For Annie and Rébecka, the onset of the health crisis forced a reassessment of their savings goals. After buying a triplex, Annie wanted to invest in her property and go on a trip. Today, she admits that her main motivation to save is financial security. "I'm lucky to have a permanent job with a pension fund, but everything feels uncertain since the pandemic hit. The crisis has really motivated me to build a more substantial financial cushion," she says.
Meanwhile, Rébecka had plans to buy a new house. Given the current situation, she's opted to put those plans on hold, a decision that's affected her resolve to save. "In order to save, I need a concrete objective," she says. "Deciding to postpone purchasing a home has made that objective less tangible, so I've saved less these past few months."
Rébecka, 36, Montréal.
It's been quite the opposite for Cyril, whose savings have grown during the pandemic. A cancelled family trip allowed him to put more money in his kids' registered education savings plans (RESPs) and pay off a bigger chunk of his mortgage. He's also decided to take advantage of his reduced spending to increase his long-term savings.
Éric, 28, doesn't have a well-defined savings strategy. He doesn't follow a budget and has only a few investments. As a self-employed worker, he reassesses how much he's able to contribute to his RRSP or TFSA every year.
All in all, his personal finances are guided by a single rule: always have enough savings to live on for three months with no income and the same expenses. It's a rule Éric also applies to his business, and he's been seeing the benefits since March.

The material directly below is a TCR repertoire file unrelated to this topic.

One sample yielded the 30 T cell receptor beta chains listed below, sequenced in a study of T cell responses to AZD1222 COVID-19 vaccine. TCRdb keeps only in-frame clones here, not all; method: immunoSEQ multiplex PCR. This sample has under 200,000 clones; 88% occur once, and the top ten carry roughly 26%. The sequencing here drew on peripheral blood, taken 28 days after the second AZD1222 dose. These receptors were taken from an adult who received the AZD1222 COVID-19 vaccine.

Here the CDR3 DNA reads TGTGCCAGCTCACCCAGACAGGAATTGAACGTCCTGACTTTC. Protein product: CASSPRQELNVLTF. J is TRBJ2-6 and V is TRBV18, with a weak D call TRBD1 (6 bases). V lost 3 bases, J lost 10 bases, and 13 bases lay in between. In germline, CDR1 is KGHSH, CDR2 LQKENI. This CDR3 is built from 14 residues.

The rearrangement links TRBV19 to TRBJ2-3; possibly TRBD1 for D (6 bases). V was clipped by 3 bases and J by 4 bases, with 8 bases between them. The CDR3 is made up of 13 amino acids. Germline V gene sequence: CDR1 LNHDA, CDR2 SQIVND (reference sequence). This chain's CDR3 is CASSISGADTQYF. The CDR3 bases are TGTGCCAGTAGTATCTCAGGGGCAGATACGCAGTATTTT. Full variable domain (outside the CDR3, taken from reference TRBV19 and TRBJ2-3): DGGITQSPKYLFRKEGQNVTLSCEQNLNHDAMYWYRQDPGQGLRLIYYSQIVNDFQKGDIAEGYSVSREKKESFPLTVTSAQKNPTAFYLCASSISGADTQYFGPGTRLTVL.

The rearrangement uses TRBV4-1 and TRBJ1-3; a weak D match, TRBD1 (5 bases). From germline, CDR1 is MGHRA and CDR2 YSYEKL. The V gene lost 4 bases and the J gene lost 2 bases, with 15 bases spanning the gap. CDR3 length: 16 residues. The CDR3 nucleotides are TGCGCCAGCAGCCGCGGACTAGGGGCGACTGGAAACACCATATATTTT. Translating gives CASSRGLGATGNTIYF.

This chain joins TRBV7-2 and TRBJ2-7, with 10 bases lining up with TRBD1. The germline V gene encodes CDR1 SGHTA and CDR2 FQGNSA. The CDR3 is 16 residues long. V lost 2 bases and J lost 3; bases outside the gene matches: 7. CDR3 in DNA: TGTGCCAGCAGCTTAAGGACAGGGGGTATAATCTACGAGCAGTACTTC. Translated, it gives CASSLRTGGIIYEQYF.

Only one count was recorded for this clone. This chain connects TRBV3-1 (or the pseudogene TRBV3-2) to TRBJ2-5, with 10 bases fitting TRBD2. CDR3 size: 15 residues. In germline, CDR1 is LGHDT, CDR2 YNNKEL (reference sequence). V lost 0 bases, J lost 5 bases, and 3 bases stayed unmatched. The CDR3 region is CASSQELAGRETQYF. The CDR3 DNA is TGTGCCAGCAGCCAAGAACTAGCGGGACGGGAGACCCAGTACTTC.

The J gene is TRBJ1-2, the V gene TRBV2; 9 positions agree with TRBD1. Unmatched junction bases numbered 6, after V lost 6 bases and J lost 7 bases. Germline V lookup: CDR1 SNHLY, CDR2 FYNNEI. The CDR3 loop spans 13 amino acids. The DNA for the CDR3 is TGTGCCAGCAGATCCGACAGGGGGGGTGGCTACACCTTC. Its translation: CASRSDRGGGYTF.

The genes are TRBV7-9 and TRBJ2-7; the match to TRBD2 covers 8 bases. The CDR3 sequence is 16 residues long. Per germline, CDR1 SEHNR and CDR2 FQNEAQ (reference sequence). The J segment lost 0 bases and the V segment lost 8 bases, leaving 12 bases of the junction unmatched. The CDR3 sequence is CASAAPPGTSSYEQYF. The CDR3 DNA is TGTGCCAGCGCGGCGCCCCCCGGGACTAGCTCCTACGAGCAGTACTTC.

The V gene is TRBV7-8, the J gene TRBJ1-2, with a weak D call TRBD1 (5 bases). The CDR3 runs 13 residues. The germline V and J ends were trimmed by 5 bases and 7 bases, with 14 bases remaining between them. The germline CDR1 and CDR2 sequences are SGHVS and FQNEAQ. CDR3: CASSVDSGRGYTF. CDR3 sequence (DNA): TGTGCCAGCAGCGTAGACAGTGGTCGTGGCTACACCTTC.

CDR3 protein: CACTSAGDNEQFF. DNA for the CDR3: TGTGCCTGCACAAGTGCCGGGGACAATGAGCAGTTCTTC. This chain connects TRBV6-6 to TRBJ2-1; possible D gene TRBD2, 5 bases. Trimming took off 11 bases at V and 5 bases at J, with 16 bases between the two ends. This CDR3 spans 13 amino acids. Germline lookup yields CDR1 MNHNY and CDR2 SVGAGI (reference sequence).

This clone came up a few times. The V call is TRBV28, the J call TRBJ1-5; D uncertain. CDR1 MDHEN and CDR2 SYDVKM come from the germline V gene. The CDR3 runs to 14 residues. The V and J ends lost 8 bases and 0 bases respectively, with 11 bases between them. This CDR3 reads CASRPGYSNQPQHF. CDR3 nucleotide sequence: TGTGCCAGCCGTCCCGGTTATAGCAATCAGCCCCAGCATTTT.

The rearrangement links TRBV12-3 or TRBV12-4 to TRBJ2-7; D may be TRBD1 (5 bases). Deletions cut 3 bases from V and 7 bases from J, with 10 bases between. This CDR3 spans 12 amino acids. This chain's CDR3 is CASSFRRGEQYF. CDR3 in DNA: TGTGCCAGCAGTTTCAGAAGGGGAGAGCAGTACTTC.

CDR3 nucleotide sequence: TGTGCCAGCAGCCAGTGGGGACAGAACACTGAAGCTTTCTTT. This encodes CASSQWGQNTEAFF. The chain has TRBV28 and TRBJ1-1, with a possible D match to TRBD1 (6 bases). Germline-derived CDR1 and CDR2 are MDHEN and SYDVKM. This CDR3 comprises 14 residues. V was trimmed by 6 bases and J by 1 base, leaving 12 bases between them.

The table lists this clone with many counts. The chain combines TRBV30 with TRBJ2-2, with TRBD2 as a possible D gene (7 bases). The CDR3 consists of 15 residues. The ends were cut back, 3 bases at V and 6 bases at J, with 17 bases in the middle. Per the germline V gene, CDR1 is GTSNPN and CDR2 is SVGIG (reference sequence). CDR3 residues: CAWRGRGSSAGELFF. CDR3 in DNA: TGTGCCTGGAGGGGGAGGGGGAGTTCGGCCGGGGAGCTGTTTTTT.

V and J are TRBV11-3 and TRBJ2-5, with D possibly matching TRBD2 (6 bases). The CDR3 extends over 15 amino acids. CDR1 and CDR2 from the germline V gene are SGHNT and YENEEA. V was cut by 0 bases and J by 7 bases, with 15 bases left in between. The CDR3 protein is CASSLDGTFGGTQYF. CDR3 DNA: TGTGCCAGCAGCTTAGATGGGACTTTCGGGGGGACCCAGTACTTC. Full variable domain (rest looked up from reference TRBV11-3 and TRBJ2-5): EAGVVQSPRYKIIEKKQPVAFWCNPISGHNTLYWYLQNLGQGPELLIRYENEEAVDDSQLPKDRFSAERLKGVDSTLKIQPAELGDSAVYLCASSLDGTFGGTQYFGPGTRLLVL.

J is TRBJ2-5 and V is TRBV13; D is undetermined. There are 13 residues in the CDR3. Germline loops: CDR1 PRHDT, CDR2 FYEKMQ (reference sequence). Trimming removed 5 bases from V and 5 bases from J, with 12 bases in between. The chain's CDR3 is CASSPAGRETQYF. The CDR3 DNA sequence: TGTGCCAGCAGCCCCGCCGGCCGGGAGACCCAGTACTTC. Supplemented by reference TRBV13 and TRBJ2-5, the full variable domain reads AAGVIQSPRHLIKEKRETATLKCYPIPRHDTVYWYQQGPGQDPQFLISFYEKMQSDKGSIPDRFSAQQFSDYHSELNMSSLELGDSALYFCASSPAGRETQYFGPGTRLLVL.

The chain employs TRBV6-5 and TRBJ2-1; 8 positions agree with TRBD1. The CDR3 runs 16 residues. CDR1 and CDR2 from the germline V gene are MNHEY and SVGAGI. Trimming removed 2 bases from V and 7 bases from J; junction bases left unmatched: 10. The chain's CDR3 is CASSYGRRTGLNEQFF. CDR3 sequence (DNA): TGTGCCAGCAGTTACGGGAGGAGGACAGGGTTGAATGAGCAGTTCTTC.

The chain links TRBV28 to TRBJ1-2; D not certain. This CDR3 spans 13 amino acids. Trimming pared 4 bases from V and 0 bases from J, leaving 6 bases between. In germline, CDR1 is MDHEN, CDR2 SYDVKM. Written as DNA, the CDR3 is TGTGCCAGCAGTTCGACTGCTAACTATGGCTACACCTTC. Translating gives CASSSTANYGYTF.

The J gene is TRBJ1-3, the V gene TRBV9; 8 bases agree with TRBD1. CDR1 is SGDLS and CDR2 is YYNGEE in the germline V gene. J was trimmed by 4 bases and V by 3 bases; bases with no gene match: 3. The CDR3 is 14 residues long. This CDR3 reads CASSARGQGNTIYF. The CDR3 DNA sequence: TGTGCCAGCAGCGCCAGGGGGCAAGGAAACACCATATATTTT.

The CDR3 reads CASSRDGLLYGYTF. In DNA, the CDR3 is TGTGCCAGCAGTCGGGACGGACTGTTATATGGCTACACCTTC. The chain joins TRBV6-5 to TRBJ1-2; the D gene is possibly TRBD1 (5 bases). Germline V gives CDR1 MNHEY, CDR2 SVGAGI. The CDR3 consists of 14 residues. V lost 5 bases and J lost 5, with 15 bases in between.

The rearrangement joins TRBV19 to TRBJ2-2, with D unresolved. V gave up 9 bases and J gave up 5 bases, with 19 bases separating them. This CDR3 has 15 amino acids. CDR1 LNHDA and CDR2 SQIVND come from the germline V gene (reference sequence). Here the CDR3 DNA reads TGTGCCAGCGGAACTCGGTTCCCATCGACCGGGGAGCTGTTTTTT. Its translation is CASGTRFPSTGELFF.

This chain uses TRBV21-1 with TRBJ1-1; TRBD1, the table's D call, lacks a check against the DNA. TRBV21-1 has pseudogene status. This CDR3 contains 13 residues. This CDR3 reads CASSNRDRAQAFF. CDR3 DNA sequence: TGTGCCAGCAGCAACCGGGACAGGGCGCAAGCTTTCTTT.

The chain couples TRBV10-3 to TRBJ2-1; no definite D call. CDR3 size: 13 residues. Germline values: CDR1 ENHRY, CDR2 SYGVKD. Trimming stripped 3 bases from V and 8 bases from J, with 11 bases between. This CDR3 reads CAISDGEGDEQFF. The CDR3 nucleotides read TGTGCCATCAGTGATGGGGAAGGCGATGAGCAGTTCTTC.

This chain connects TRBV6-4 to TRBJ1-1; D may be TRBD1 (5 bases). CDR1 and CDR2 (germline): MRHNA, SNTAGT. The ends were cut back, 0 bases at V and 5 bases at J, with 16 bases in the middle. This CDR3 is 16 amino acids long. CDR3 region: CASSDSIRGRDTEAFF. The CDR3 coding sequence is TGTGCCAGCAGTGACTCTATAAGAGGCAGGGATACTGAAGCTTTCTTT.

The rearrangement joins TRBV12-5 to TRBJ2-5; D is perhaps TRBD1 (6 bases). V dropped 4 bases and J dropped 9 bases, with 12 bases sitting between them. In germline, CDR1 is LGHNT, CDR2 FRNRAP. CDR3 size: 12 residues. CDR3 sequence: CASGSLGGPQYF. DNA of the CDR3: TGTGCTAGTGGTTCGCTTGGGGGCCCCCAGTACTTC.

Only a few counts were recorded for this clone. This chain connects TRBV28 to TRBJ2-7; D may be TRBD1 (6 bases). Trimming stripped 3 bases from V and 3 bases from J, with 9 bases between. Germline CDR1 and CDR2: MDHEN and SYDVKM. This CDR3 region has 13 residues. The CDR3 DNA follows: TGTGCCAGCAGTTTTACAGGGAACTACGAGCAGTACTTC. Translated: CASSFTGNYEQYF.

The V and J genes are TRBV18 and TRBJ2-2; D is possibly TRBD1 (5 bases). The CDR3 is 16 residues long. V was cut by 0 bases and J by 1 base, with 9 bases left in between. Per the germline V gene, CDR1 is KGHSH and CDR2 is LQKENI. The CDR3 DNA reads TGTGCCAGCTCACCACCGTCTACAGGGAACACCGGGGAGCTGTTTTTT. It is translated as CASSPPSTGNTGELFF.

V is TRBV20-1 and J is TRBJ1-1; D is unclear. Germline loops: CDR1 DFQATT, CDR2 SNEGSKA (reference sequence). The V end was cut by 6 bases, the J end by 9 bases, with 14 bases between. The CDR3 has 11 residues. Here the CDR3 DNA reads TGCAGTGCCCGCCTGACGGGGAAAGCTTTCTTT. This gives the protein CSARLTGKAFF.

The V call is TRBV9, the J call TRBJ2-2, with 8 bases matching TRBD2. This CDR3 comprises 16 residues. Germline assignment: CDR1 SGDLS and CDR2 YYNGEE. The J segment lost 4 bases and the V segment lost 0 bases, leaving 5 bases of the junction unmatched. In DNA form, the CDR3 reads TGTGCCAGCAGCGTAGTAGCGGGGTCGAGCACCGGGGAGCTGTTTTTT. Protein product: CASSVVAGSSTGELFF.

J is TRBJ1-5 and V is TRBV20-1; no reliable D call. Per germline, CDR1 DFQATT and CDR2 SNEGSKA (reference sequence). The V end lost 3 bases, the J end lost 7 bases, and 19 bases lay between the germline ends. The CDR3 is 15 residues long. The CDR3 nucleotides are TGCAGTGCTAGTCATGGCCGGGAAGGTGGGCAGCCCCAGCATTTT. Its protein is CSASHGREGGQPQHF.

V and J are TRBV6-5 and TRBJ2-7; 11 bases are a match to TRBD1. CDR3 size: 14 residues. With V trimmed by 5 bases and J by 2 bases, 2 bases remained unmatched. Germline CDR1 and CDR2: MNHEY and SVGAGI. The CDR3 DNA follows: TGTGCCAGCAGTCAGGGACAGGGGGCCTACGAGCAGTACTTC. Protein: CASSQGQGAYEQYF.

04The buy-local movement
Buying local has been a hot topic in Québec throughout the pandemic, drawing even more enthusiasm from those already convinced of its merits as well as garnering support from the uninitiated. "For anything cultural, I don't pay attention to the price—it just has to be local," says Éric. "As far as personal items, I prefer buying secondhand. But since the pandemic, I've been buying more things brand-new as a way to support local businesses and people I know."
Rébecka believes that consumption has become a key driver of the local economy. In recent months, she's made a conscious effort to buy from Québec businesses.
"Knowing that a product I've chosen to buy is helping protect jobs in Québec has been a big incentive to buy local. I think there's a greater awareness these days. Buying local has become a collective endeavour."
05A new reality
Adapting to our new reality has certainly been a collective undertaking. Québecers are having to take a different approach to just about everything, whether it's eating out, enjoying cultural activities, having friends over, travelling (within Québec, of course!), or shopping.
What's more, lifting lockdown measures isn't the same as going back to normal. That's something Éric realized pretty quickly, and it continues to be his biggest challenge. "I meet with a lot of people because of my job. Since my dad is older, I don't want to visit him and needlessly put him at risk," he says.
While the loosening of restrictions has allowed Annie to meet up with immediate family and a few of her friends, human contact remains something she dearly misses. She can't wait for the day it's safe again to give her loved ones a hug.
In the end, perhaps the biggest thing we've learned during the COVID-19 crisis is resilience. The pandemic has brought to light our ability to adapt and our sense of solidarity. Regardless of our age or background, it has pushed us to think differently and to change how we approach day-to-day activities, work, finances, and each other. It just goes to show that even a global crisis can have a silver lining.